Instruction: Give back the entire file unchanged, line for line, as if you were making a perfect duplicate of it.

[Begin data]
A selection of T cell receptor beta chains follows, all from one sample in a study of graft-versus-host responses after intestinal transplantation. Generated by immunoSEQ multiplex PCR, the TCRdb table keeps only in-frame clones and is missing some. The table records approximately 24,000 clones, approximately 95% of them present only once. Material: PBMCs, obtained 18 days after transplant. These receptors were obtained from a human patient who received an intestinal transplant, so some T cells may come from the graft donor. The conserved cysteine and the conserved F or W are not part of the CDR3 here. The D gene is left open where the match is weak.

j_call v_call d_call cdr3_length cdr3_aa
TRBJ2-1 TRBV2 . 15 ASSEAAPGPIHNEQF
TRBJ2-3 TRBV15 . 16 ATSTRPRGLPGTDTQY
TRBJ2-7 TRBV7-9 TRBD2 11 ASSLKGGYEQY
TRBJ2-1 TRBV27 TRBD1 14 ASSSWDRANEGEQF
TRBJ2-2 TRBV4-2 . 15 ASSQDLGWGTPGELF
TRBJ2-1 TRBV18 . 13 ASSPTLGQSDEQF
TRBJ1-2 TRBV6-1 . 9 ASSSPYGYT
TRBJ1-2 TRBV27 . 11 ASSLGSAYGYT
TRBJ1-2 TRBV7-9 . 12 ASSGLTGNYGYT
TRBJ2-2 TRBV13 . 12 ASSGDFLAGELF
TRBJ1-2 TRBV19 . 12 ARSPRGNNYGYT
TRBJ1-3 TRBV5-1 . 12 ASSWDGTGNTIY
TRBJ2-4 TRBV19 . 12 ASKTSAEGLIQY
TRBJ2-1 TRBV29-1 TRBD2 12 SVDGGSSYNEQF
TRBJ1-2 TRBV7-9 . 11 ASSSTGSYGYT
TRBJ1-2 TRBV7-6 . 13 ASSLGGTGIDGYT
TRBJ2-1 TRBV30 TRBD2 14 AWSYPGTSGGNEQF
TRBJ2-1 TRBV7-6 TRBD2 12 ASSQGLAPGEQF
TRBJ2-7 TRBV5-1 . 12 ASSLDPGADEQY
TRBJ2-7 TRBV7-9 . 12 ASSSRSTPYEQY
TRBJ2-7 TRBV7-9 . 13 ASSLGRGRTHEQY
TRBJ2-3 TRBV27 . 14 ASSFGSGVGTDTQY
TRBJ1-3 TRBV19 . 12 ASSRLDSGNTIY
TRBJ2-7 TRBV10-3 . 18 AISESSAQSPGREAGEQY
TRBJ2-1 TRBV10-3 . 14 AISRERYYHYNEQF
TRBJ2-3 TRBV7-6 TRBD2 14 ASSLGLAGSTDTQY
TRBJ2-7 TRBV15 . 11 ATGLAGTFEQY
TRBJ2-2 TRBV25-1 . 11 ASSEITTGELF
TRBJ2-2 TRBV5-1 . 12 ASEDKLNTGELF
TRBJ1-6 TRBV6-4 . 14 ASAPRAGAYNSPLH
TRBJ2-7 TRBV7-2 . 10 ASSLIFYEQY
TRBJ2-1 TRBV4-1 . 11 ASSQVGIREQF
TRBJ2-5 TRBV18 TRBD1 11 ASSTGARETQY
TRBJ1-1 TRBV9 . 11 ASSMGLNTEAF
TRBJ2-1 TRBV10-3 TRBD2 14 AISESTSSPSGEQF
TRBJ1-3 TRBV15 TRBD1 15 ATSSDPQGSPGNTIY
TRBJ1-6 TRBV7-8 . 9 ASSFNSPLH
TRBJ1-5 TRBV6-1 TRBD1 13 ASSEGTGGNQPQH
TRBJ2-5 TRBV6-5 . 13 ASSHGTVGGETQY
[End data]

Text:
A selection of T cell receptor beta chains follows, all from one sample in a study of graft-versus-host responses after intestinal transplantation. Generated by immunoSEQ multiplex PCR, the TCRdb table keeps only in-frame clones and is missing some. The table records approximately 24,000 clones, approximately 95% of them present only once. Material: PBMCs, obtained 18 days after transplant. These receptors were obtained from a human patient who received an intestinal transplant, so some T cells may come from the graft donor. The conserved cysteine and the conserved F or W are not part of the CDR3 here. The D gene is left open where the match is weak.

j_call v_call d_call cdr3_length cdr3_aa
TRBJ2-1 TRBV2 . 15 ASSEAAPGPIHNEQF
TRBJ2-3 TRBV15 . 16 ATSTRPRGLPGTDTQY
TRBJ2-7 TRBV7-9 TRBD2 11 ASSLKGGYEQY
TRBJ2-1 TRBV27 TRBD1 14 ASSSWDRANEGEQF
TRBJ2-2 TRBV4-2 . 15 ASSQDLGWGTPGELF
TRBJ2-1 TRBV18 . 13 ASSPTLGQSDEQF
TRBJ1-2 TRBV6-1 . 9 ASSSPYGYT
TRBJ1-2 TRBV27 . 11 ASSLGSAYGYT
TRBJ1-2 TRBV7-9 . 12 ASSGLTGNYGYT
TRBJ2-2 TRBV13 . 12 ASSGDFLAGELF
TRBJ1-2 TRBV19 . 12 ARSPRGNNYGYT
TRBJ1-3 TRBV5-1 . 12 ASSWDGTGNTIY
TRBJ2-4 TRBV19 . 12 ASKTSAEGLIQY
TRBJ2-1 TRBV29-1 TRBD2 12 SVDGGSSYNEQF
TRBJ1-2 TRBV7-9 . 11 ASSSTGSYGYT
TRBJ1-2 TRBV7-6 . 13 ASSLGGTGIDGYT
TRBJ2-1 TRBV30 TRBD2 14 AWSYPGTSGGNEQF
TRBJ2-1 TRBV7-6 TRBD2 12 ASSQGLAPGEQF
TRBJ2-7 TRBV5-1 . 12 ASSLDPGADEQY
TRBJ2-7 TRBV7-9 . 12 ASSSRSTPYEQY
TRBJ2-7 TRBV7-9 . 13 ASSLGRGRTHEQY
TRBJ2-3 TRBV27 . 14 ASSFGSGVGTDTQY
TRBJ1-3 TRBV19 . 12 ASSRLDSGNTIY
TRBJ2-7 TRBV10-3 . 18 AISESSAQSPGREAGEQY
TRBJ2-1 TRBV10-3 . 14 AISRERYYHYNEQF
TRBJ2-3 TRBV7-6 TRBD2 14 ASSLGLAGSTDTQY
TRBJ2-7 TRBV15 . 11 ATGLAGTFEQY
TRBJ2-2 TRBV25-1 . 11 ASSEITTGELF
TRBJ2-2 TRBV5-1 . 12 ASEDKLNTGELF
TRBJ1-6 TRBV6-4 . 14 ASAPRAGAYNSPLH
TRBJ2-7 TRBV7-2 . 10 ASSLIFYEQY
TRBJ2-1 TRBV4-1 . 11 ASSQVGIREQF
TRBJ2-5 TRBV18 TRBD1 11 ASSTGARETQY
TRBJ1-1 TRBV9 . 11 ASSMGLNTEAF
TRBJ2-1 TRBV10-3 TRBD2 14 AISESTSSPSGEQF
TRBJ1-3 TRBV15 TRBD1 15 ATSSDPQGSPGNTIY
TRBJ1-6 TRBV7-8 . 9 ASSFNSPLH
TRBJ1-5 TRBV6-1 TRBD1 13 ASSEGTGGNQPQH
TRBJ2-5 TRBV6-5 . 13 ASSHGTVGGETQY